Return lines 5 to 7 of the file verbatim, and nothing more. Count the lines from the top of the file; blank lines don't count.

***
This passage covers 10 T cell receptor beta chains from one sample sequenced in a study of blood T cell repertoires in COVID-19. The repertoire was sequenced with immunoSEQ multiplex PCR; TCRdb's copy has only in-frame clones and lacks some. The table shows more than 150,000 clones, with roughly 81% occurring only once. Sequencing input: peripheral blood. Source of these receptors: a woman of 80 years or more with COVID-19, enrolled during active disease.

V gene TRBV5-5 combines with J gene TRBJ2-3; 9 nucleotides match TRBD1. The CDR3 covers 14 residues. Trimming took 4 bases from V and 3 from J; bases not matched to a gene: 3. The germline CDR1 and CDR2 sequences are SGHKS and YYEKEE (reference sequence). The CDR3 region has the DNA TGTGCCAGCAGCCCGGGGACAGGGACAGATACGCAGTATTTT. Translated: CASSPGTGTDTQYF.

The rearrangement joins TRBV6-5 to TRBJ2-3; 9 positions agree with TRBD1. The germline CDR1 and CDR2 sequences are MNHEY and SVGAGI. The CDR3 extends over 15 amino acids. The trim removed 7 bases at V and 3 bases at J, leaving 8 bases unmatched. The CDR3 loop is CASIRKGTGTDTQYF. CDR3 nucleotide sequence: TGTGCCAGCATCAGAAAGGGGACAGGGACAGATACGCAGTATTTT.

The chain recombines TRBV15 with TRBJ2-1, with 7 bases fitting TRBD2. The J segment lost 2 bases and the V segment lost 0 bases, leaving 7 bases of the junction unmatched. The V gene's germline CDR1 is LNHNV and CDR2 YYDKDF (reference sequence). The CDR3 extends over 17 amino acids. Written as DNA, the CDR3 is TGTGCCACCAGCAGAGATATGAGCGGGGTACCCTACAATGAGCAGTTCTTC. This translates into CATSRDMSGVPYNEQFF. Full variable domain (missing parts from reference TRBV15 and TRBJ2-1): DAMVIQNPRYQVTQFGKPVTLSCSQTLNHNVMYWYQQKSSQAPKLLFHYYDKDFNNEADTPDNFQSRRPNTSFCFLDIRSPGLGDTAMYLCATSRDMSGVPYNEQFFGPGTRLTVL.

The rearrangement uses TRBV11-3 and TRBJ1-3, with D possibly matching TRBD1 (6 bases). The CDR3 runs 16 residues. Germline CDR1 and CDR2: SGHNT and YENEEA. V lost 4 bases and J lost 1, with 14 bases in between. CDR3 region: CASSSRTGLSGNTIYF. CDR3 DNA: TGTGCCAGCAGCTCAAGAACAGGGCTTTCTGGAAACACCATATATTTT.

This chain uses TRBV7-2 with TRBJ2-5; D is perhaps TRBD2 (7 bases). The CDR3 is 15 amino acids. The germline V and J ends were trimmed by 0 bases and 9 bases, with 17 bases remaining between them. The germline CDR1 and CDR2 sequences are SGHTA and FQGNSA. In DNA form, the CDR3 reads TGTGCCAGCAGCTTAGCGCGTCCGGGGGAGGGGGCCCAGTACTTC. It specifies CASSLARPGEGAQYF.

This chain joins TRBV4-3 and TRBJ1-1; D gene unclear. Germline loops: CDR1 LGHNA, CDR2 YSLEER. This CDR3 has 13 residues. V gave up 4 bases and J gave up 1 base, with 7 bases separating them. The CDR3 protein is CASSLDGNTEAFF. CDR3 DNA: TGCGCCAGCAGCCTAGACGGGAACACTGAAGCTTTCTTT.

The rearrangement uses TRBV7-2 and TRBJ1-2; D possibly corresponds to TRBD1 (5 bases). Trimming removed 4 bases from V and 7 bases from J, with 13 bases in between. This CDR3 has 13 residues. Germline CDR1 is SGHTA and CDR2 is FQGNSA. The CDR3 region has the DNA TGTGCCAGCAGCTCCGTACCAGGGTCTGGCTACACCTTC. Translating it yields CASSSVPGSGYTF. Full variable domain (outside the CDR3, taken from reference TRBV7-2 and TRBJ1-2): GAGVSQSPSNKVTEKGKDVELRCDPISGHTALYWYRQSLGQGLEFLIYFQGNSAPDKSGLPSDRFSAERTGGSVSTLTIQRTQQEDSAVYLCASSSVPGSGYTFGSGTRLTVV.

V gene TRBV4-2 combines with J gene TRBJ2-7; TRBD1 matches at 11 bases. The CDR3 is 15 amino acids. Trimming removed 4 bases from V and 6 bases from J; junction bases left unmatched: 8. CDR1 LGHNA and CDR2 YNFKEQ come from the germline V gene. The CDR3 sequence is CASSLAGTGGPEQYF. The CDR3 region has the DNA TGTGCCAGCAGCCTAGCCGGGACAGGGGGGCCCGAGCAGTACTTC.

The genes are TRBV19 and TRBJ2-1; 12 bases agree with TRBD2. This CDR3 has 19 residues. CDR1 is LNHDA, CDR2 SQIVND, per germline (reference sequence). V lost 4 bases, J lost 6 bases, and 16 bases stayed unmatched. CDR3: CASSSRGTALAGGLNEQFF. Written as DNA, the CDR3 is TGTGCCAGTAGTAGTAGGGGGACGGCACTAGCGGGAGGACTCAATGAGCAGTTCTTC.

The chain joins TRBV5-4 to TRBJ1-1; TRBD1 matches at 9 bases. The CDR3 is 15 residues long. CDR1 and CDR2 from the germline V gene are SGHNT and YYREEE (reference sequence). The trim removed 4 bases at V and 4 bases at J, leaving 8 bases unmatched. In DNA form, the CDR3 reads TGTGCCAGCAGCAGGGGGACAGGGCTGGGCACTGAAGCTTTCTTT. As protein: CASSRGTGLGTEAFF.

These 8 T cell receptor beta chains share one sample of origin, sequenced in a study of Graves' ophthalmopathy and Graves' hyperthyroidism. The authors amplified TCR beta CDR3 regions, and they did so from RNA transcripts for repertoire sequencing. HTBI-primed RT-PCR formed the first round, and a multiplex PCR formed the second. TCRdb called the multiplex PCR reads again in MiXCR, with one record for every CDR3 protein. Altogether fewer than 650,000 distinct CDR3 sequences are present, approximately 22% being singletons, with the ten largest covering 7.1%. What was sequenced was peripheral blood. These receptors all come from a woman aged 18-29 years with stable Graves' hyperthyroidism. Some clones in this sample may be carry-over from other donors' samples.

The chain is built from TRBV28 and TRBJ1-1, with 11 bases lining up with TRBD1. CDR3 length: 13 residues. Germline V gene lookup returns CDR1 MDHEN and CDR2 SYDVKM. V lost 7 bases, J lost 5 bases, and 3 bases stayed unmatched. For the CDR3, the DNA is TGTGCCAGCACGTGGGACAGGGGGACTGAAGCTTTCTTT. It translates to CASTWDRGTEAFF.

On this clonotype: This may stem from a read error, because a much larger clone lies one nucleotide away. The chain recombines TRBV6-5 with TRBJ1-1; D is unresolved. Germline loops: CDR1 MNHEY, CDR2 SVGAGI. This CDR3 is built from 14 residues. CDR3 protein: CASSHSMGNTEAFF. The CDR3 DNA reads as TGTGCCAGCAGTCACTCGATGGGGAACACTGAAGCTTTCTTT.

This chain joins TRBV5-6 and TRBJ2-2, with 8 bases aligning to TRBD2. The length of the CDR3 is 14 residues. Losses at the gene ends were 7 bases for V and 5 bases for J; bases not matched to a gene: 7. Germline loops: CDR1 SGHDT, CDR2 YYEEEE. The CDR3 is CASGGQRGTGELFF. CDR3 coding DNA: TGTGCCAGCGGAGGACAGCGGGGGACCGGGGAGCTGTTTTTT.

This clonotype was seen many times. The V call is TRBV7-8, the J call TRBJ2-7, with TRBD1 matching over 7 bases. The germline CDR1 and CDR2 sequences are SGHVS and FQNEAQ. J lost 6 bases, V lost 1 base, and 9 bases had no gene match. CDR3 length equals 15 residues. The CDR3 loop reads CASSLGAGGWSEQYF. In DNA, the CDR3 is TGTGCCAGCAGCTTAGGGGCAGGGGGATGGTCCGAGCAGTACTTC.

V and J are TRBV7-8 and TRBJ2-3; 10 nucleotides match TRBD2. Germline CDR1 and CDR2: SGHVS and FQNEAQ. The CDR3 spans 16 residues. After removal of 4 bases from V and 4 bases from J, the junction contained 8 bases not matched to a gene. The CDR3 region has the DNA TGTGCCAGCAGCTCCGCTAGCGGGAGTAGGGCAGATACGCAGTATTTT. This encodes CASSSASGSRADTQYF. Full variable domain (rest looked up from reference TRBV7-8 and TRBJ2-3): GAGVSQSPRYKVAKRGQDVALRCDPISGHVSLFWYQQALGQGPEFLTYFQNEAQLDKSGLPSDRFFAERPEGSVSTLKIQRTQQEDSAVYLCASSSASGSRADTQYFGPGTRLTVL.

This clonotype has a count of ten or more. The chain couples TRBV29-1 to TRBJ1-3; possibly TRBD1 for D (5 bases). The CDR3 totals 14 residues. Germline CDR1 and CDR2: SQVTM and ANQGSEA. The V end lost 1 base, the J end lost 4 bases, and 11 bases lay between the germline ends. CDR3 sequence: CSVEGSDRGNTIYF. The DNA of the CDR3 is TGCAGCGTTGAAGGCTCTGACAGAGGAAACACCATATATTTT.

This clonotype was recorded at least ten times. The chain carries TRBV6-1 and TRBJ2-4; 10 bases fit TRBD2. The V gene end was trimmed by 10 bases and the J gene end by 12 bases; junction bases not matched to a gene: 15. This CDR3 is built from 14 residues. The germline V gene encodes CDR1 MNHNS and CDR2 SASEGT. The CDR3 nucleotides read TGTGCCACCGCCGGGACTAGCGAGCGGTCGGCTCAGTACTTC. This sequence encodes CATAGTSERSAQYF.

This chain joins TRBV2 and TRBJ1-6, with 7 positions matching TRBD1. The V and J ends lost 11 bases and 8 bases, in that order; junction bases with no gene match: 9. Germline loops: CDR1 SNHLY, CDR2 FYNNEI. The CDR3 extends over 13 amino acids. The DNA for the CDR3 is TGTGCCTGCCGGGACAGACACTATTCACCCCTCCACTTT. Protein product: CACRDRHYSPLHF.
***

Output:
The rearrangement uses TRBV11-3 and TRBJ1-3, with D possibly matching TRBD1 (6 bases). The CDR3 runs 16 residues. Germline CDR1 and CDR2: SGHNT and YENEEA. V lost 4 bases and J lost 1, with 14 bases in between. CDR3 region: CASSSRTGLSGNTIYF. CDR3 DNA: TGTGCCAGCAGCTCAAGAACAGGGCTTTCTGGAAACACCATATATTTT.

This chain uses TRBV7-2 with TRBJ2-5; D is perhaps TRBD2 (7 bases). The CDR3 is 15 amino acids. The germline V and J ends were trimmed by 0 bases and 9 bases, with 17 bases remaining between them. The germline CDR1 and CDR2 sequences are SGHTA and FQGNSA. In DNA form, the CDR3 reads TGTGCCAGCAGCTTAGCGCGTCCGGGGGAGGGGGCCCAGTACTTC. It specifies CASSLARPGEGAQYF.

This chain joins TRBV4-3 and TRBJ1-1; D gene unclear. Germline loops: CDR1 LGHNA, CDR2 YSLEER. This CDR3 has 13 residues. V gave up 4 bases and J gave up 1 base, with 7 bases separating them. The CDR3 protein is CASSLDGNTEAFF. CDR3 DNA: TGCGCCAGCAGCCTAGACGGGAACACTGAAGCTTTCTTT.